The other day, a friend was over and he picked up David Tanis' latest cookbook, One Good Dish, from the large pile of books on my table. He started to casually flip through it but soon he began to slow down, turning each page thoughtfully. Five minutes passed, then ten minutes. Finally he looked up and said, "Wow — this is how I cook. I would make everything in this book." Yes, exactly!
• Who wrote it: David Tanis
• Who published it: Artisan
• Number of recipes: 100
• Recipes for right now: Waffle-Iron Grilled Cheese; Polenta "Pizza" with Crumbled Sage; Mackerel Rillettes; Save-Your-Life Garlic Soup; Rice Porridge with Salted Egg; Winter Minestrone; Warm French Lentil Salad; Long Cooked Kale, Please; Wok-Fried Lamb with Cumin, Candied Grapefruit Peel.
• Other highlights: David Tanis is well-known for his previous cookbooks, A Platter of Figs and The Heart of an Artichoke, as well as his City Kitchen column in The New York Times. (And of course, his many years cooking and running the Chez Panisse kitchens are the foundation to this impressive resumé.) One Good Dish, his third book, differs from the others in that it is not menu based. Rather, Mr. Tanis explores the delights to be found in the simplicity of making 'one good dish' to be eaten alone or maybe accompanied by a green salad. 'Company welcome,' he adds.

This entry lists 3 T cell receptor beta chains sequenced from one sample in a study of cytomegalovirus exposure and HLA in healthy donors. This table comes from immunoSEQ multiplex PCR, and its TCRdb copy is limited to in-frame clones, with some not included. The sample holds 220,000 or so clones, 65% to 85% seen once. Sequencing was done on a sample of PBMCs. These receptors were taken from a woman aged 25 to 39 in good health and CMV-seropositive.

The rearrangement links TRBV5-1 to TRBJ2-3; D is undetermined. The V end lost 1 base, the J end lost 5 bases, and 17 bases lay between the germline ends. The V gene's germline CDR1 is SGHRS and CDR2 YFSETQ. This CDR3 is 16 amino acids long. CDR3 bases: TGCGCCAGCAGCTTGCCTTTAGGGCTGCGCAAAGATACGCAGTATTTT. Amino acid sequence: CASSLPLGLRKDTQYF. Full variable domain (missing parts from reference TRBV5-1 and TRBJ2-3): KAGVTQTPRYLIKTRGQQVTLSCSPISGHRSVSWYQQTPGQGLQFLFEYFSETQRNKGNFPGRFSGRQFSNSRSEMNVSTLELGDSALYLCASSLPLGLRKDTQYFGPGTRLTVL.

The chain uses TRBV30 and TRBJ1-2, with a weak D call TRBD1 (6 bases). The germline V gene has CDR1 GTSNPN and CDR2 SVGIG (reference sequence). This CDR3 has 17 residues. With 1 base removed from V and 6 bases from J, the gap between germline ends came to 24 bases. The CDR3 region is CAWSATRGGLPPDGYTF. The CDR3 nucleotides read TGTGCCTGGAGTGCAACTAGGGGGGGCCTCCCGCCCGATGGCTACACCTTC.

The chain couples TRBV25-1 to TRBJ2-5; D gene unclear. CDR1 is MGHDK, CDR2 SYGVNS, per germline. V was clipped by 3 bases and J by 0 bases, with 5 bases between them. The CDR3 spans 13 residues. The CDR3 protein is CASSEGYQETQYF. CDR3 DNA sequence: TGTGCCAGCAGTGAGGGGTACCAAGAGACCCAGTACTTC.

The book is divided into eight chapters. Beginning with Bread Makes the Meal (spaghetti with bread crumbs and pepper; spicy stovetop flatbreads), the book moves onto My Kind of Snacks (prosciutto and fruit; almonds with rosemary), A Dab of This and That (north African red sauce; mustard from scratch), Eating with a Spoon (confetti vegetable broth; rice porridge with salted egg), Vegetables to Savor (young turnips, greens and all; Swiss chard al forno), Strike While the Iron is Hot (Spanish pork skewers; crispy potato galette). The book ends with A Little Something Sweet (after-dinner dates; ginger spice wafers) and A Few Remarkable Drinks (Provencal cocktail; lemongrass tisane).
I really appreciate the simplicity of these recipes. This is the book that I will pick up when I'm hungry but not quite sure for what, for these dishes are inspiring yet can be made without a lot of fuss. Even something that I'm already familiar with, such as pesto, receives a just-different-enough treatment here to make it interesting (basil and garlic are chopped on a board, placed in a bowl and covered in olive oil.) It's not always easy to make simple food sound as tempting and succulent as these recipes but Mr. Tanis manages just that.
There is also a very nice introduction which explains how to work with the book, a short list of recommended ingredients, and an index. This is a well-bound book, with a cloth cover (no slipcover — a plus, in my opinion). The color photographs by Gentl & Hyers are wonderful and really showcase the food.
• Who would enjoy this book? People who enjoy simple, delicious, no-fuss cooking and who appreciate well-written recipes written by someone who really knows their way around a home kitchen.
Find the book at your local library, independent bookstore, or Amazon: One Good Dish: The Pleasures of a Simple Meal by David Tanis
• Visit the author's website: David Tanis
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